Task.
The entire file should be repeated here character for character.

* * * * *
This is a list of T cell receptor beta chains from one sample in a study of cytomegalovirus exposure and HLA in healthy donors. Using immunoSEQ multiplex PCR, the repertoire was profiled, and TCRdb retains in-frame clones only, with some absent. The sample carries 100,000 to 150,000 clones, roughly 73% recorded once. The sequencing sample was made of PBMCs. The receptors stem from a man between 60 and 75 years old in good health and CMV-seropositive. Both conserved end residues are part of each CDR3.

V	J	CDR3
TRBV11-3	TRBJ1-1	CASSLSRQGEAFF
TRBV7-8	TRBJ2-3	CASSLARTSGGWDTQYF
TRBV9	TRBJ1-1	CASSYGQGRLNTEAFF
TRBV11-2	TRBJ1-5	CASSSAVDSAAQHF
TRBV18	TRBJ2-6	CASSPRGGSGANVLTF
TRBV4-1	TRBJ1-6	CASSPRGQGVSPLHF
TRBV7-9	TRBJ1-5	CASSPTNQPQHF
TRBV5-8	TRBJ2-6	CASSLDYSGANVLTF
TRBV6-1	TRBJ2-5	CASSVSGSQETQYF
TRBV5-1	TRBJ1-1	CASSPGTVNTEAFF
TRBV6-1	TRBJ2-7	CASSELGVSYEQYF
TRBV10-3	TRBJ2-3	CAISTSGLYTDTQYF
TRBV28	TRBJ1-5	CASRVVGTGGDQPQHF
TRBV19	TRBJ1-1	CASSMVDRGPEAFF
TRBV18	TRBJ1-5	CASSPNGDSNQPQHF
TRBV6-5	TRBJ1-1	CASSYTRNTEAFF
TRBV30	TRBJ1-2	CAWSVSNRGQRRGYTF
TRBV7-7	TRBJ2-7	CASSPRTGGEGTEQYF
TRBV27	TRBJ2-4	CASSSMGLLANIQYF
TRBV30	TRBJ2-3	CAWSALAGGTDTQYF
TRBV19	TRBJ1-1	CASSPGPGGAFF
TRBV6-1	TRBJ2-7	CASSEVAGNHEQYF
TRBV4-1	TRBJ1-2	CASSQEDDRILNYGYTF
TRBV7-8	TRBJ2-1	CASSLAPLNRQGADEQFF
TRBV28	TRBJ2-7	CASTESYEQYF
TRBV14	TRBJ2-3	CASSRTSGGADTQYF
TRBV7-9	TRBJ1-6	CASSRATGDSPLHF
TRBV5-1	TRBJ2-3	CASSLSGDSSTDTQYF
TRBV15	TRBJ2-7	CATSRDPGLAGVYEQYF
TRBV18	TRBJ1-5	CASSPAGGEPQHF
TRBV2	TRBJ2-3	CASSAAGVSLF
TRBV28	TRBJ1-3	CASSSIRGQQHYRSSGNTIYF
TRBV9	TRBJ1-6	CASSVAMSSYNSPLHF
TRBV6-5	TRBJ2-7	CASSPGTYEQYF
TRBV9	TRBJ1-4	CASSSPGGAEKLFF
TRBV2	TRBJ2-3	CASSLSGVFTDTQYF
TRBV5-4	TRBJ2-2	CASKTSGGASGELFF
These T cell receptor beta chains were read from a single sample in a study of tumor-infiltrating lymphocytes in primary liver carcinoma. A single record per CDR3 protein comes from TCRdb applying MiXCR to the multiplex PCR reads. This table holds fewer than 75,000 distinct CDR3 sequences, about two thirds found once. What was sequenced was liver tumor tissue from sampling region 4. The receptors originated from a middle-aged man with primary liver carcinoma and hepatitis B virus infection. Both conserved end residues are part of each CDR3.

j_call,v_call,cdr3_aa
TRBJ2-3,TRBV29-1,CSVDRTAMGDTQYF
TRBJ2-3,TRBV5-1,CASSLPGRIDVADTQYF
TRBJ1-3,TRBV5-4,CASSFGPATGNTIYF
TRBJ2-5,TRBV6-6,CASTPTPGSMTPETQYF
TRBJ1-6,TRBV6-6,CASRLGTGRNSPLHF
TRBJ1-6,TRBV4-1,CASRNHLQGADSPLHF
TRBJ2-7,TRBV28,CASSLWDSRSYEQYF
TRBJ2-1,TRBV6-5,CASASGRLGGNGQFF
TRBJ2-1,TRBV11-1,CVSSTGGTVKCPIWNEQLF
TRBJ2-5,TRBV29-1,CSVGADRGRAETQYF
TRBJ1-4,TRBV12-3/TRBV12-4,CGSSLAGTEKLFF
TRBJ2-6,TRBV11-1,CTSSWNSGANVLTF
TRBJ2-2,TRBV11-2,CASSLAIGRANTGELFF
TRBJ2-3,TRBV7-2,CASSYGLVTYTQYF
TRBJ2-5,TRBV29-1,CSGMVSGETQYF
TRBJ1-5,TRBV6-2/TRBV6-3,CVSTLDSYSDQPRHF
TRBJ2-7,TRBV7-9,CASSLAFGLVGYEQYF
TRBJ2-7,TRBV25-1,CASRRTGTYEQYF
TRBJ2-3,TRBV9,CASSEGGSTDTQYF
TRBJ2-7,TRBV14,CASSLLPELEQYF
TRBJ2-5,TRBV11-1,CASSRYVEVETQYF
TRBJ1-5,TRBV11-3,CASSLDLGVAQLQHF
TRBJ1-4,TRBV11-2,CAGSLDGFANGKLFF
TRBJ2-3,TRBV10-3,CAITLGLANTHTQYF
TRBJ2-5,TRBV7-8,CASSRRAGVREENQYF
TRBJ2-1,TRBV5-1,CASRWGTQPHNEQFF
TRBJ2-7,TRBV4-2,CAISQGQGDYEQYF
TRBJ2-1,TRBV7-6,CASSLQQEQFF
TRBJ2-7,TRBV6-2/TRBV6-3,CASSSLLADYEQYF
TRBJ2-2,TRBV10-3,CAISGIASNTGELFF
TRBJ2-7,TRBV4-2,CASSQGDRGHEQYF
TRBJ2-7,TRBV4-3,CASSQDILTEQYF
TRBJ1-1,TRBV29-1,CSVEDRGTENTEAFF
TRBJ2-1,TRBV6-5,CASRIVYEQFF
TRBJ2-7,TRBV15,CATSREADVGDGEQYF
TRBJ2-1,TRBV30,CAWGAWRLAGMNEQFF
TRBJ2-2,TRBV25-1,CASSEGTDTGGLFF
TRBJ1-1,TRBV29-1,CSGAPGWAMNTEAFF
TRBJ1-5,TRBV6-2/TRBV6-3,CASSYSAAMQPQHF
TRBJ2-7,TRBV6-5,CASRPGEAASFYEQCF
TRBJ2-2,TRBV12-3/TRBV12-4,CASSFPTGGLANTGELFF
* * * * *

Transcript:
This is a list of T cell receptor beta chains from one sample in a study of cytomegalovirus exposure and HLA in healthy donors. Using immunoSEQ multiplex PCR, the repertoire was profiled, and TCRdb retains in-frame clones only, with some absent. The sample carries 100,000 to 150,000 clones, roughly 73% recorded once. The sequencing sample was made of PBMCs. The receptors stem from a man between 60 and 75 years old in good health and CMV-seropositive. Both conserved end residues are part of each CDR3.

V	J	CDR3
TRBV11-3	TRBJ1-1	CASSLSRQGEAFF
TRBV7-8	TRBJ2-3	CASSLARTSGGWDTQYF
TRBV9	TRBJ1-1	CASSYGQGRLNTEAFF
TRBV11-2	TRBJ1-5	CASSSAVDSAAQHF
TRBV18	TRBJ2-6	CASSPRGGSGANVLTF
TRBV4-1	TRBJ1-6	CASSPRGQGVSPLHF
TRBV7-9	TRBJ1-5	CASSPTNQPQHF
TRBV5-8	TRBJ2-6	CASSLDYSGANVLTF
TRBV6-1	TRBJ2-5	CASSVSGSQETQYF
TRBV5-1	TRBJ1-1	CASSPGTVNTEAFF
TRBV6-1	TRBJ2-7	CASSELGVSYEQYF
TRBV10-3	TRBJ2-3	CAISTSGLYTDTQYF
TRBV28	TRBJ1-5	CASRVVGTGGDQPQHF
TRBV19	TRBJ1-1	CASSMVDRGPEAFF
TRBV18	TRBJ1-5	CASSPNGDSNQPQHF
TRBV6-5	TRBJ1-1	CASSYTRNTEAFF
TRBV30	TRBJ1-2	CAWSVSNRGQRRGYTF
TRBV7-7	TRBJ2-7	CASSPRTGGEGTEQYF
TRBV27	TRBJ2-4	CASSSMGLLANIQYF
TRBV30	TRBJ2-3	CAWSALAGGTDTQYF
TRBV19	TRBJ1-1	CASSPGPGGAFF
TRBV6-1	TRBJ2-7	CASSEVAGNHEQYF
TRBV4-1	TRBJ1-2	CASSQEDDRILNYGYTF
TRBV7-8	TRBJ2-1	CASSLAPLNRQGADEQFF
TRBV28	TRBJ2-7	CASTESYEQYF
TRBV14	TRBJ2-3	CASSRTSGGADTQYF
TRBV7-9	TRBJ1-6	CASSRATGDSPLHF
TRBV5-1	TRBJ2-3	CASSLSGDSSTDTQYF
TRBV15	TRBJ2-7	CATSRDPGLAGVYEQYF
TRBV18	TRBJ1-5	CASSPAGGEPQHF
TRBV2	TRBJ2-3	CASSAAGVSLF
TRBV28	TRBJ1-3	CASSSIRGQQHYRSSGNTIYF
TRBV9	TRBJ1-6	CASSVAMSSYNSPLHF
TRBV6-5	TRBJ2-7	CASSPGTYEQYF
TRBV9	TRBJ1-4	CASSSPGGAEKLFF
TRBV2	TRBJ2-3	CASSLSGVFTDTQYF
TRBV5-4	TRBJ2-2	CASKTSGGASGELFF
These T cell receptor beta chains were read from a single sample in a study of tumor-infiltrating lymphocytes in primary liver carcinoma. A single record per CDR3 protein comes from TCRdb applying MiXCR to the multiplex PCR reads. This table holds fewer than 75,000 distinct CDR3 sequences, about two thirds found once. What was sequenced was liver tumor tissue from sampling region 4. The receptors originated from a middle-aged man with primary liver carcinoma and hepatitis B virus infection. Both conserved end residues are part of each CDR3.

j_call,v_call,cdr3_aa
TRBJ2-3,TRBV29-1,CSVDRTAMGDTQYF
TRBJ2-3,TRBV5-1,CASSLPGRIDVADTQYF
TRBJ1-3,TRBV5-4,CASSFGPATGNTIYF
TRBJ2-5,TRBV6-6,CASTPTPGSMTPETQYF
TRBJ1-6,TRBV6-6,CASRLGTGRNSPLHF
TRBJ1-6,TRBV4-1,CASRNHLQGADSPLHF
TRBJ2-7,TRBV28,CASSLWDSRSYEQYF
TRBJ2-1,TRBV6-5,CASASGRLGGNGQFF
TRBJ2-1,TRBV11-1,CVSSTGGTVKCPIWNEQLF
TRBJ2-5,TRBV29-1,CSVGADRGRAETQYF
TRBJ1-4,TRBV12-3/TRBV12-4,CGSSLAGTEKLFF
TRBJ2-6,TRBV11-1,CTSSWNSGANVLTF
TRBJ2-2,TRBV11-2,CASSLAIGRANTGELFF
TRBJ2-3,TRBV7-2,CASSYGLVTYTQYF
TRBJ2-5,TRBV29-1,CSGMVSGETQYF
TRBJ1-5,TRBV6-2/TRBV6-3,CVSTLDSYSDQPRHF
TRBJ2-7,TRBV7-9,CASSLAFGLVGYEQYF
TRBJ2-7,TRBV25-1,CASRRTGTYEQYF
TRBJ2-3,TRBV9,CASSEGGSTDTQYF
TRBJ2-7,TRBV14,CASSLLPELEQYF
TRBJ2-5,TRBV11-1,CASSRYVEVETQYF
TRBJ1-5,TRBV11-3,CASSLDLGVAQLQHF
TRBJ1-4,TRBV11-2,CAGSLDGFANGKLFF
TRBJ2-3,TRBV10-3,CAITLGLANTHTQYF
TRBJ2-5,TRBV7-8,CASSRRAGVREENQYF
TRBJ2-1,TRBV5-1,CASRWGTQPHNEQFF
TRBJ2-7,TRBV4-2,CAISQGQGDYEQYF
TRBJ2-1,TRBV7-6,CASSLQQEQFF
TRBJ2-7,TRBV6-2/TRBV6-3,CASSSLLADYEQYF
TRBJ2-2,TRBV10-3,CAISGIASNTGELFF
TRBJ2-7,TRBV4-2,CASSQGDRGHEQYF
TRBJ2-7,TRBV4-3,CASSQDILTEQYF
TRBJ1-1,TRBV29-1,CSVEDRGTENTEAFF
TRBJ2-1,TRBV6-5,CASRIVYEQFF
TRBJ2-7,TRBV15,CATSREADVGDGEQYF
TRBJ2-1,TRBV30,CAWGAWRLAGMNEQFF
TRBJ2-2,TRBV25-1,CASSEGTDTGGLFF
TRBJ1-1,TRBV29-1,CSGAPGWAMNTEAFF
TRBJ1-5,TRBV6-2/TRBV6-3,CASSYSAAMQPQHF
TRBJ2-7,TRBV6-5,CASRPGEAASFYEQCF
TRBJ2-2,TRBV12-3/TRBV12-4,CASSFPTGGLANTGELFF